We were thoroughly confused yesterday by the feud that erupted between model/heiress Lydia Hearst and the Post. Why would the tabloid's gossips alter Hearst's Page Six Magazine column to make it look like she was trashing her family, then release a column preview exposing their fabrication to the world?Something seemed fishy. And indeed it was: The self-proclaimed socialite "journalist" has had her columns ghost-written all along. SHOCKER!

The Post admitted today that the "Hearst Chronicles" was not always written by Lydia Hearst. Instead, the model "was interviewed by a reporter, who put her thoughts into cohesive paragraphs."

"Cohesive" being a relative term.

At least some of these interviews were conducted via email, so Hearst may still try to claim to have "written" her columns. But when one person is asking questions and another is answering those questions, there's not really any question as to which is the journalist and which is the writing-challenged minor celebrity.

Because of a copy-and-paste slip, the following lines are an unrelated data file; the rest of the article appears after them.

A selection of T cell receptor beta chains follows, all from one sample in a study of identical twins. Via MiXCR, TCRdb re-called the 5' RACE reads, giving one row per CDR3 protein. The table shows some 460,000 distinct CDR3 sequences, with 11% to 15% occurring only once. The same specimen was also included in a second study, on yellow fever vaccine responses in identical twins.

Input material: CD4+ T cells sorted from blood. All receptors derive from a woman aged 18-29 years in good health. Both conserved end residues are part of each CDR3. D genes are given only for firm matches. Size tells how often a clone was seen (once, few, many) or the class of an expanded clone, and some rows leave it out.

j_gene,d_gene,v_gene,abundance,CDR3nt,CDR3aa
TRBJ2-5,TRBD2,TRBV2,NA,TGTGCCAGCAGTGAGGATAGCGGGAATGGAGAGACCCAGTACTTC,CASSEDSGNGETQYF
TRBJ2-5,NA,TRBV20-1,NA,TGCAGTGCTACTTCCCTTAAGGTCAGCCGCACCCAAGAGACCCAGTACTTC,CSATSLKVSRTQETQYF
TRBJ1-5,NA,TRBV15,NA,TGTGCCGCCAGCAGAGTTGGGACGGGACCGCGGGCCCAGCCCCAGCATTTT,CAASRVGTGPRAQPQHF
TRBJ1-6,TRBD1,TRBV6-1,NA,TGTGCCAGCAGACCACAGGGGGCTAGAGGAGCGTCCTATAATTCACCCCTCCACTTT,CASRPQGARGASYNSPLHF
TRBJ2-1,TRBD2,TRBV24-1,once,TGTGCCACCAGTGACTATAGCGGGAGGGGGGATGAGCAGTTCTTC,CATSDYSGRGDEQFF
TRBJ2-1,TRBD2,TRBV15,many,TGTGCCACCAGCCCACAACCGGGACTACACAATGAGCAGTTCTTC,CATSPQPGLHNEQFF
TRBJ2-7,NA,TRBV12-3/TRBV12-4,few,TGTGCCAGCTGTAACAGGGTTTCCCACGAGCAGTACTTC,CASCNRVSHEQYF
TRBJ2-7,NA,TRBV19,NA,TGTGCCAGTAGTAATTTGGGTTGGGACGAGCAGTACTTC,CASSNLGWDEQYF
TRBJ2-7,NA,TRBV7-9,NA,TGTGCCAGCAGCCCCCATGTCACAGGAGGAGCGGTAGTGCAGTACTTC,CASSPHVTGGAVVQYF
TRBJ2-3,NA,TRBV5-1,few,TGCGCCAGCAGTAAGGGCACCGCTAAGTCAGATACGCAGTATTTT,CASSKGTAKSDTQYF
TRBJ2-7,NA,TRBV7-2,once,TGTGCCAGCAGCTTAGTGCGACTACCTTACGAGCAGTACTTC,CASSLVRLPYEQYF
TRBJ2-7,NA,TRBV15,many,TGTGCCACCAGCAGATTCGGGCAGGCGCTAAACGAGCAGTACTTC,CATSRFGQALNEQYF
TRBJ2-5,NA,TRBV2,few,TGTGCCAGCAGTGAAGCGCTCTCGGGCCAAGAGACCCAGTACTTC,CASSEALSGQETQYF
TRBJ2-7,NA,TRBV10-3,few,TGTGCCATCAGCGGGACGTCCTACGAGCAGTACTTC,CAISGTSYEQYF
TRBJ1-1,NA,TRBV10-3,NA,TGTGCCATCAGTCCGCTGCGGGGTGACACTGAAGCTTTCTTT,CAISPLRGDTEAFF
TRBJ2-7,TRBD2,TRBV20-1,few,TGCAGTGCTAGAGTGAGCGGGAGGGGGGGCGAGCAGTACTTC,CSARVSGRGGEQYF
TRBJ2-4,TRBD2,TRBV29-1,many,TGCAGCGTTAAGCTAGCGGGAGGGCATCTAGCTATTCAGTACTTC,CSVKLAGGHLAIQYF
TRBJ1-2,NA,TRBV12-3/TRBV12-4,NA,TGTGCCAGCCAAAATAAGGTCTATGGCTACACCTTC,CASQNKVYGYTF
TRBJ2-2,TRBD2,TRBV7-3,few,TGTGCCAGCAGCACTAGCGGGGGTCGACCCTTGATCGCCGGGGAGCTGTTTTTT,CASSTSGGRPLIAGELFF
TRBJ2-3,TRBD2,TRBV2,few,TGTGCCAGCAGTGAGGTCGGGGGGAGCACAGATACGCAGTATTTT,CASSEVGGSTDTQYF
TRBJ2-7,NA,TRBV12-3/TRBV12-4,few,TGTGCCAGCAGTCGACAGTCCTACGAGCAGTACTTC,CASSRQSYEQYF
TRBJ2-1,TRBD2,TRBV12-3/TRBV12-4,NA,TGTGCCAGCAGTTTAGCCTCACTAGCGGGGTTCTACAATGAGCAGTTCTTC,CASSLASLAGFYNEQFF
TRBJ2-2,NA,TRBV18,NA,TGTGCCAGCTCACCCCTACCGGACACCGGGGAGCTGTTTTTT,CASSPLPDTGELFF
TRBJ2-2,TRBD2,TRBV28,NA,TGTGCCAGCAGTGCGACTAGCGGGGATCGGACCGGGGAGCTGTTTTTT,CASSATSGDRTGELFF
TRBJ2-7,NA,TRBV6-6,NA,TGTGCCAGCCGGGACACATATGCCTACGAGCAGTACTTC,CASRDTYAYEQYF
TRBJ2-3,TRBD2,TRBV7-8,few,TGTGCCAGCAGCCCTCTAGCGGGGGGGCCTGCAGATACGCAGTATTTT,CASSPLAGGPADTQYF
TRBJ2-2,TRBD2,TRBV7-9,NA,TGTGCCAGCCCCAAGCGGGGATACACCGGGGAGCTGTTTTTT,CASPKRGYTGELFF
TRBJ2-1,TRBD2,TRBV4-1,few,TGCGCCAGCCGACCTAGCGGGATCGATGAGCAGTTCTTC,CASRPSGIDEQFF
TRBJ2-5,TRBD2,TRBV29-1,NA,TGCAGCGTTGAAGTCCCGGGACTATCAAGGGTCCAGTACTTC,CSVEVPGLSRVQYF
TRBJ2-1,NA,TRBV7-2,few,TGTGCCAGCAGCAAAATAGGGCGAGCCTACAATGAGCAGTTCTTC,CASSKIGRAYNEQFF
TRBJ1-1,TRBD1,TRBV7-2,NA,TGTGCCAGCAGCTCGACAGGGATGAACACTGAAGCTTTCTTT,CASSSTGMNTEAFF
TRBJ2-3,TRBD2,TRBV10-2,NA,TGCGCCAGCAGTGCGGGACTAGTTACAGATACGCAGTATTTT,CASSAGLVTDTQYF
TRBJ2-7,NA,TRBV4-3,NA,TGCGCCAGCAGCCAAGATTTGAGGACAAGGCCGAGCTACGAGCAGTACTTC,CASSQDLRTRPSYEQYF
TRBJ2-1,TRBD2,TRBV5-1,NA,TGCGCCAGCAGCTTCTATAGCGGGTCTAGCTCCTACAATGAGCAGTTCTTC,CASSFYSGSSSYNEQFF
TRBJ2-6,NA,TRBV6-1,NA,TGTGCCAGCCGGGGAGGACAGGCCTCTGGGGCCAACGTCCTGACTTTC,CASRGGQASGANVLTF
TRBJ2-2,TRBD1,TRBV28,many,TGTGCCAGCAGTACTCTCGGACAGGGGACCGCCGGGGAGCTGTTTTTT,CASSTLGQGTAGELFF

Worst for Hearst is that the emails constitute written proof she was dissing her family, a fact the Post is exploiting gleefully, quoting the heiress as follows:

I do think [Hearst Corp.] should cut back on events, but it is a bit sever [sic] to cut back on the Christmas party, that's like the joke in the Scrooge films where the holiday parties and bonuses are canceled.

You know, if socialites would just content themselves with being socialites instead of insisting on pretend day jobs that help them feel modern and fulfilled, Hearst would never have sought to brand herself a "Freelance Journalist" and this whole kerfuffle could have been avoided.

Then again, a gig that combines the journalistic impulses of Page Six and the Hearst family was bound to end in some sort of explosion. If only it could have been a bit more spectacular!